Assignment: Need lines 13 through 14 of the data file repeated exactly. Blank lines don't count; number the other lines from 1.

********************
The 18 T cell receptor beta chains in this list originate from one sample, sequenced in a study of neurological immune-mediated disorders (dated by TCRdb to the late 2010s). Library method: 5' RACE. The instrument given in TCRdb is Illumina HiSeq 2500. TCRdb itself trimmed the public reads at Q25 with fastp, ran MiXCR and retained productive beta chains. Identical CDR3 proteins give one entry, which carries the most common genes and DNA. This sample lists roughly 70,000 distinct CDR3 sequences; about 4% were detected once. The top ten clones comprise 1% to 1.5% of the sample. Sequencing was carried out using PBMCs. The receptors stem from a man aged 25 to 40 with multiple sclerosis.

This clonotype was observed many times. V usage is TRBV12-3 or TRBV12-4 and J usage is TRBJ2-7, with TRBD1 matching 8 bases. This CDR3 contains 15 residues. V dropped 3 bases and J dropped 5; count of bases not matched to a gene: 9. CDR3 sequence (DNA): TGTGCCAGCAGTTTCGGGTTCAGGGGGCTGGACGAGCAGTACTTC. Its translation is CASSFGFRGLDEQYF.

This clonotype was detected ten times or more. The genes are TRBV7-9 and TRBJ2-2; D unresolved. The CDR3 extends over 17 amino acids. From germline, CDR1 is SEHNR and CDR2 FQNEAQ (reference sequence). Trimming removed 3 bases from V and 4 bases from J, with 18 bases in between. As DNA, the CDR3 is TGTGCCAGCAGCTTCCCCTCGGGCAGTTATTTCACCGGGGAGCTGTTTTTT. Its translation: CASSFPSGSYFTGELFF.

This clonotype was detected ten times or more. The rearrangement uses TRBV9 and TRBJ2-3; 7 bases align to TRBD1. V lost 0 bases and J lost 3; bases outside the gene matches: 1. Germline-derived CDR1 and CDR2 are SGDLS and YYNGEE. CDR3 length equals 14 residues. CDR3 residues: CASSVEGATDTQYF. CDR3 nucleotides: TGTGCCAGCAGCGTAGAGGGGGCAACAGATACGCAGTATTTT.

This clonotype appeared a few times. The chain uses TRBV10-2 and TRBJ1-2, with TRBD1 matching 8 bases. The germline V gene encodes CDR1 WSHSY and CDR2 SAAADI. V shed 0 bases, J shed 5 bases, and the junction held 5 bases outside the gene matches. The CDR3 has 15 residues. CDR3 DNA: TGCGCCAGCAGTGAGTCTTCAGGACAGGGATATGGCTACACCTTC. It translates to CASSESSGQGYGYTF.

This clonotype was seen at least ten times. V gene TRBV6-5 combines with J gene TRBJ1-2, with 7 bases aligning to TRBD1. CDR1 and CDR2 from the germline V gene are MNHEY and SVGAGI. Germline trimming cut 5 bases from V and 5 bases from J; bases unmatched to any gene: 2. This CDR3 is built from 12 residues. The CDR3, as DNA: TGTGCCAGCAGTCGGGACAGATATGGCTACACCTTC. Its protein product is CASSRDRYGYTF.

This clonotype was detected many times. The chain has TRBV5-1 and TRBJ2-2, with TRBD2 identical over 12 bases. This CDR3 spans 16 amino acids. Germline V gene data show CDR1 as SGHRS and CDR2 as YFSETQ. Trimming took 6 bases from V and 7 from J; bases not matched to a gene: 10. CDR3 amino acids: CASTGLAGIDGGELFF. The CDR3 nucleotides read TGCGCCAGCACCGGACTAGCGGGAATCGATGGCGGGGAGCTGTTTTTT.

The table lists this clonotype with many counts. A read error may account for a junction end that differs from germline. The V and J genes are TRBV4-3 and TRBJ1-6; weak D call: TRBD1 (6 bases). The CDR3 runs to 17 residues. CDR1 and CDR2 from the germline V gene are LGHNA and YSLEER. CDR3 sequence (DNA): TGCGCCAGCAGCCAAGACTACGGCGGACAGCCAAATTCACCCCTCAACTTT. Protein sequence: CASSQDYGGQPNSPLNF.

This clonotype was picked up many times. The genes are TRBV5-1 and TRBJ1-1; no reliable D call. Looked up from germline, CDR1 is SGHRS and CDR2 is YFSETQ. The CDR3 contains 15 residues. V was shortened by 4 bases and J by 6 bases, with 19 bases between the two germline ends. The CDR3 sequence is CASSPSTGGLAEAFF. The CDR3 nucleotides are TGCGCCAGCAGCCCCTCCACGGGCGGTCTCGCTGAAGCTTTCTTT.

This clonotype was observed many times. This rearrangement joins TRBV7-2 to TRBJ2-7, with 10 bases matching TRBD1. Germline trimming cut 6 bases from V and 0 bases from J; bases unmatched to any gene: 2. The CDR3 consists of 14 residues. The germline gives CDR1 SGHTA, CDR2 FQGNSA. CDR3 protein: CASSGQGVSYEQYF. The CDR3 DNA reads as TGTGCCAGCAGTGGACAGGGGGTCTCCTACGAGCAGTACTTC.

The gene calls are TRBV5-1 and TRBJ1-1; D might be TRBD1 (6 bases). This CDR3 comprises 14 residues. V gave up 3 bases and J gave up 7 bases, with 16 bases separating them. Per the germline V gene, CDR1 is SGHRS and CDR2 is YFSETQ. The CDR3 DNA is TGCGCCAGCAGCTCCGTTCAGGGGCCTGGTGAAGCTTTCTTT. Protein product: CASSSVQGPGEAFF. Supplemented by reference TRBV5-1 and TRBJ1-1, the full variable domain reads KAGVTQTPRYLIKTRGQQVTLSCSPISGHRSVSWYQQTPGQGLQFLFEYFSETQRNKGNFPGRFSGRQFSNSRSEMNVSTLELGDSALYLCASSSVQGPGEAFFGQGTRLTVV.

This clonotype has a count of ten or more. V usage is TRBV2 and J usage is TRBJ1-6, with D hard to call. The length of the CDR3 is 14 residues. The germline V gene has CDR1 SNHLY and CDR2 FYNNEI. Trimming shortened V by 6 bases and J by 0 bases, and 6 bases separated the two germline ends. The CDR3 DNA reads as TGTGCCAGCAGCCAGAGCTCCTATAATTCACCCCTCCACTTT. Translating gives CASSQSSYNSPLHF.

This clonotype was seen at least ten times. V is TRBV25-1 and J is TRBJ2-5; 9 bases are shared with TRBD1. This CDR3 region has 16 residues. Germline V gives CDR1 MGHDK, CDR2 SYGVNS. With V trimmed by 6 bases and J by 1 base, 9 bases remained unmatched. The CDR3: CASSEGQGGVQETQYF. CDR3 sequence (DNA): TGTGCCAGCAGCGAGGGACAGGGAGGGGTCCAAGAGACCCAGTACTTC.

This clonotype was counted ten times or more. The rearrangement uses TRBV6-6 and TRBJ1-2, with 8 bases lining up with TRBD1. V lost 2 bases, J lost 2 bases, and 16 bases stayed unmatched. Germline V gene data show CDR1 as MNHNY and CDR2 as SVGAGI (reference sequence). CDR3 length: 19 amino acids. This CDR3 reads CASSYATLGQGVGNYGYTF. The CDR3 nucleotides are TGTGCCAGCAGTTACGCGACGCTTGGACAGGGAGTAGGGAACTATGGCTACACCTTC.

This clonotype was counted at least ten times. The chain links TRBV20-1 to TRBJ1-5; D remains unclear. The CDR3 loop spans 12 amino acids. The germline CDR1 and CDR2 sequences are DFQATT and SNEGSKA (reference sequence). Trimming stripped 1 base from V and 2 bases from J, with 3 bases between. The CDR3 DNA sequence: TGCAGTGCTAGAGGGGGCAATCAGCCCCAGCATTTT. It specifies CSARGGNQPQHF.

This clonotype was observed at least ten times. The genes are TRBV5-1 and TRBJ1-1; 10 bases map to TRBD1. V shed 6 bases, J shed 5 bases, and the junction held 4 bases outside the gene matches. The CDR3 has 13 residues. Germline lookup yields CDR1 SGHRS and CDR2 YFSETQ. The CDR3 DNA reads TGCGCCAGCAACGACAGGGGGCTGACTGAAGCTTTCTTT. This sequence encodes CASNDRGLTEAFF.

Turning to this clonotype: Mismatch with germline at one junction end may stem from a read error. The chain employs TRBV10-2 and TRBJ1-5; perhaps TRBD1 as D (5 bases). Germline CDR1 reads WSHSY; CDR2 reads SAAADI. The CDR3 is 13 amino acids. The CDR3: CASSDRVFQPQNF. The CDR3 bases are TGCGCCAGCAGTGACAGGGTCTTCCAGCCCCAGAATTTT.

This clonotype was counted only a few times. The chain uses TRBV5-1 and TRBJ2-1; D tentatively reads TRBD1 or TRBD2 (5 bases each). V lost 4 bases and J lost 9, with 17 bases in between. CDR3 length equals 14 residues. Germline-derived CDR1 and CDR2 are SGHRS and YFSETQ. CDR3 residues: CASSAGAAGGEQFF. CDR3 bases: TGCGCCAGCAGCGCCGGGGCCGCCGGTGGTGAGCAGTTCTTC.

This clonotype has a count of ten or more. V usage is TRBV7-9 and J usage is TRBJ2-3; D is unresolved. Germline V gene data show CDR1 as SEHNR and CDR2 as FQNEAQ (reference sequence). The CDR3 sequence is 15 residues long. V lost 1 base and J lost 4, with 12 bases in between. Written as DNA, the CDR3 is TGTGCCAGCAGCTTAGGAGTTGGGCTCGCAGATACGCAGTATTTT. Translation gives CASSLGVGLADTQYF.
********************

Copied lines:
This clonotype was seen at least ten times. V is TRBV25-1 and J is TRBJ2-5; 9 bases are shared with TRBD1. This CDR3 region has 16 residues. Germline V gives CDR1 MGHDK, CDR2 SYGVNS. With V trimmed by 6 bases and J by 1 base, 9 bases remained unmatched. The CDR3: CASSEGQGGVQETQYF. CDR3 sequence (DNA): TGTGCCAGCAGCGAGGGACAGGGAGGGGTCCAAGAGACCCAGTACTTC.

This clonotype was counted ten times or more. The rearrangement uses TRBV6-6 and TRBJ1-2, with 8 bases lining up with TRBD1. V lost 2 bases, J lost 2 bases, and 16 bases stayed unmatched. Germline V gene data show CDR1 as MNHNY and CDR2 as SVGAGI (reference sequence). CDR3 length: 19 amino acids. This CDR3 reads CASSYATLGQGVGNYGYTF. The CDR3 nucleotides are TGTGCCAGCAGTTACGCGACGCTTGGACAGGGAGTAGGGAACTATGGCTACACCTTC.